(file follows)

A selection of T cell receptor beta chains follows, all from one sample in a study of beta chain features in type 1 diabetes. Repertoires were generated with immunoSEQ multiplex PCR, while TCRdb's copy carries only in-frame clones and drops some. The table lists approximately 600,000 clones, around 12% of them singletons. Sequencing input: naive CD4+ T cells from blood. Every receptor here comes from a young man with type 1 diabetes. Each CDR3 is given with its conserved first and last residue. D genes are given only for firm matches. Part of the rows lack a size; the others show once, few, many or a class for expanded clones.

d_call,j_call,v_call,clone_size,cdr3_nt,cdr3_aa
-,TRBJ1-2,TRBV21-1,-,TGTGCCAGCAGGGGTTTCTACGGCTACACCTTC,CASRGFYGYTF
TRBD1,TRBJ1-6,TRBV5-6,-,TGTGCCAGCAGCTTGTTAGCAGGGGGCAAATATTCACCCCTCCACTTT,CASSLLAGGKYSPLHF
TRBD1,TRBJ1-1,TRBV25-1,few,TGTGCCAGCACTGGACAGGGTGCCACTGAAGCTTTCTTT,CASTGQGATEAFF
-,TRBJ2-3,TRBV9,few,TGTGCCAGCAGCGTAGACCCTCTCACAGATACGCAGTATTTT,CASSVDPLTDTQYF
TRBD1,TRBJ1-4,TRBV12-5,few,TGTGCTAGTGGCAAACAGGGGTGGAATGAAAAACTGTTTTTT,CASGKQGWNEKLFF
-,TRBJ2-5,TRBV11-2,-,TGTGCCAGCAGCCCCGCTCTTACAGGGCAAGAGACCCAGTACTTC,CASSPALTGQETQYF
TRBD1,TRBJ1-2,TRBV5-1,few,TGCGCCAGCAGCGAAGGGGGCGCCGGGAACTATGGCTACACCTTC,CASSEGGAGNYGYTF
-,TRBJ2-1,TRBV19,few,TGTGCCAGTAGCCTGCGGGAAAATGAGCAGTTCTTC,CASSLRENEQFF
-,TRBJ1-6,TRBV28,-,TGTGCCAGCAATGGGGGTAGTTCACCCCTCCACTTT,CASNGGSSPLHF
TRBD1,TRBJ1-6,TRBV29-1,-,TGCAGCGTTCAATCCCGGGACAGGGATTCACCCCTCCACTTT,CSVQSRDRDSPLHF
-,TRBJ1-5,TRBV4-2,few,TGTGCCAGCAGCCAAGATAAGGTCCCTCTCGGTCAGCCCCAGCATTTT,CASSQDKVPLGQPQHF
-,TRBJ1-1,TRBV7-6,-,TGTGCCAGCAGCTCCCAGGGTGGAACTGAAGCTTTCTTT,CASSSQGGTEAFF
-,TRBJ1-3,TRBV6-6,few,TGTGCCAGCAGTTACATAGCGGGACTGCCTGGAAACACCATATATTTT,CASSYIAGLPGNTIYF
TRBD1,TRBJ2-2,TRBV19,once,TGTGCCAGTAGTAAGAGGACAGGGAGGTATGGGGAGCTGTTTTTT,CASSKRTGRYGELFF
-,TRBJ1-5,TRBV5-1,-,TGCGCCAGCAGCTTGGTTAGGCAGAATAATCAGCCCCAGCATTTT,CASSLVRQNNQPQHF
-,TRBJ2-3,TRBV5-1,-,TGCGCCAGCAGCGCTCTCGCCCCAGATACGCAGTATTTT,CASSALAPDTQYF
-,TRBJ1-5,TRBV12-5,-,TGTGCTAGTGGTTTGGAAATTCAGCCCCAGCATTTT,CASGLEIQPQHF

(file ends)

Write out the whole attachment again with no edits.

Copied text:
A selection of T cell receptor beta chains follows, all from one sample in a study of beta chain features in type 1 diabetes. Repertoires were generated with immunoSEQ multiplex PCR, while TCRdb's copy carries only in-frame clones and drops some. The table lists approximately 600,000 clones, around 12% of them singletons. Sequencing input: naive CD4+ T cells from blood. Every receptor here comes from a young man with type 1 diabetes. Each CDR3 is given with its conserved first and last residue. D genes are given only for firm matches. Part of the rows lack a size; the others show once, few, many or a class for expanded clones.

d_call,j_call,v_call,clone_size,cdr3_nt,cdr3_aa
-,TRBJ1-2,TRBV21-1,-,TGTGCCAGCAGGGGTTTCTACGGCTACACCTTC,CASRGFYGYTF
TRBD1,TRBJ1-6,TRBV5-6,-,TGTGCCAGCAGCTTGTTAGCAGGGGGCAAATATTCACCCCTCCACTTT,CASSLLAGGKYSPLHF
TRBD1,TRBJ1-1,TRBV25-1,few,TGTGCCAGCACTGGACAGGGTGCCACTGAAGCTTTCTTT,CASTGQGATEAFF
-,TRBJ2-3,TRBV9,few,TGTGCCAGCAGCGTAGACCCTCTCACAGATACGCAGTATTTT,CASSVDPLTDTQYF
TRBD1,TRBJ1-4,TRBV12-5,few,TGTGCTAGTGGCAAACAGGGGTGGAATGAAAAACTGTTTTTT,CASGKQGWNEKLFF
-,TRBJ2-5,TRBV11-2,-,TGTGCCAGCAGCCCCGCTCTTACAGGGCAAGAGACCCAGTACTTC,CASSPALTGQETQYF
TRBD1,TRBJ1-2,TRBV5-1,few,TGCGCCAGCAGCGAAGGGGGCGCCGGGAACTATGGCTACACCTTC,CASSEGGAGNYGYTF
-,TRBJ2-1,TRBV19,few,TGTGCCAGTAGCCTGCGGGAAAATGAGCAGTTCTTC,CASSLRENEQFF
-,TRBJ1-6,TRBV28,-,TGTGCCAGCAATGGGGGTAGTTCACCCCTCCACTTT,CASNGGSSPLHF
TRBD1,TRBJ1-6,TRBV29-1,-,TGCAGCGTTCAATCCCGGGACAGGGATTCACCCCTCCACTTT,CSVQSRDRDSPLHF
-,TRBJ1-5,TRBV4-2,few,TGTGCCAGCAGCCAAGATAAGGTCCCTCTCGGTCAGCCCCAGCATTTT,CASSQDKVPLGQPQHF
-,TRBJ1-1,TRBV7-6,-,TGTGCCAGCAGCTCCCAGGGTGGAACTGAAGCTTTCTTT,CASSSQGGTEAFF
-,TRBJ1-3,TRBV6-6,few,TGTGCCAGCAGTTACATAGCGGGACTGCCTGGAAACACCATATATTTT,CASSYIAGLPGNTIYF
TRBD1,TRBJ2-2,TRBV19,once,TGTGCCAGTAGTAAGAGGACAGGGAGGTATGGGGAGCTGTTTTTT,CASSKRTGRYGELFF
-,TRBJ1-5,TRBV5-1,-,TGCGCCAGCAGCTTGGTTAGGCAGAATAATCAGCCCCAGCATTTT,CASSLVRQNNQPQHF
-,TRBJ2-3,TRBV5-1,-,TGCGCCAGCAGCGCTCTCGCCCCAGATACGCAGTATTTT,CASSALAPDTQYF
-,TRBJ1-5,TRBV12-5,-,TGTGCTAGTGGTTTGGAAATTCAGCCCCAGCATTTT,CASGLEIQPQHF